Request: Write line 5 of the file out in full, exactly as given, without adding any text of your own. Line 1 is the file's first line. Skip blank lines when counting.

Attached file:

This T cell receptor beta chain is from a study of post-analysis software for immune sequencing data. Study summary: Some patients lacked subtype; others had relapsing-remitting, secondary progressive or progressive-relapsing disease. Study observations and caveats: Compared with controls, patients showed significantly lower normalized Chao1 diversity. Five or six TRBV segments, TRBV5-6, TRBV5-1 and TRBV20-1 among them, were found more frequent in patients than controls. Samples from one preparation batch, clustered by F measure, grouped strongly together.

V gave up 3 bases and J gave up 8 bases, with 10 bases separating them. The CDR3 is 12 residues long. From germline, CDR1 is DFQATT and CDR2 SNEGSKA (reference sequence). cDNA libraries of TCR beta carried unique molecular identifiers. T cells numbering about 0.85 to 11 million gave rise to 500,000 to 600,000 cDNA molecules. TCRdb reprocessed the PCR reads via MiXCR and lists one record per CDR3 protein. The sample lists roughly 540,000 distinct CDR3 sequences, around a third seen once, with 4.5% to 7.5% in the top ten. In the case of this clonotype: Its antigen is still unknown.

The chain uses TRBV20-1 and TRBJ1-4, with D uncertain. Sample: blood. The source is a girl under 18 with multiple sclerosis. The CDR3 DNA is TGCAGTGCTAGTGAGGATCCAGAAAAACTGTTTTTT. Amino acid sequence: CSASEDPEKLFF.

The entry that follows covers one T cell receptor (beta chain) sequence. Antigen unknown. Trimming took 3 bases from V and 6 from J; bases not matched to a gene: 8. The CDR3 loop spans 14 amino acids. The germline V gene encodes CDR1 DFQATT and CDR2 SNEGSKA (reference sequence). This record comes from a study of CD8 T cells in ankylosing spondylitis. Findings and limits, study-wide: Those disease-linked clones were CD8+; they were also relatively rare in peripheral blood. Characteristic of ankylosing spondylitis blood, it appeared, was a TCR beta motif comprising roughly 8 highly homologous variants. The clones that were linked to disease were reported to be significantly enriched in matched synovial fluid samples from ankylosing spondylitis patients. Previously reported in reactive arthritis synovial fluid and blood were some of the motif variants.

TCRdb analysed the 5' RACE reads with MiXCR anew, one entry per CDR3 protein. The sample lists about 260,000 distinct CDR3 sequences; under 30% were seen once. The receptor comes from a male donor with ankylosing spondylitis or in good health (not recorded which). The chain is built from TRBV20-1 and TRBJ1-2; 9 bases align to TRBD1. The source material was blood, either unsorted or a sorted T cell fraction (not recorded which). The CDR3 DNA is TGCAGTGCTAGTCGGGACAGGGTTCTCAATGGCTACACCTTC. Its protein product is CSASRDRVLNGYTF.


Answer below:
TCRdb analysed the 5' RACE reads with MiXCR anew, one entry per CDR3 protein. The sample lists about 260,000 distinct CDR3 sequences; under 30% were seen once. The receptor comes from a male donor with ankylosing spondylitis or in good health (not recorded which). The chain is built from TRBV20-1 and TRBJ1-2; 9 bases align to TRBD1. The source material was blood, either unsorted or a sorted T cell fraction (not recorded which). The CDR3 DNA is TGCAGTGCTAGTCGGGACAGGGTTCTCAATGGCTACACCTTC. Its protein product is CSASRDRVLNGYTF.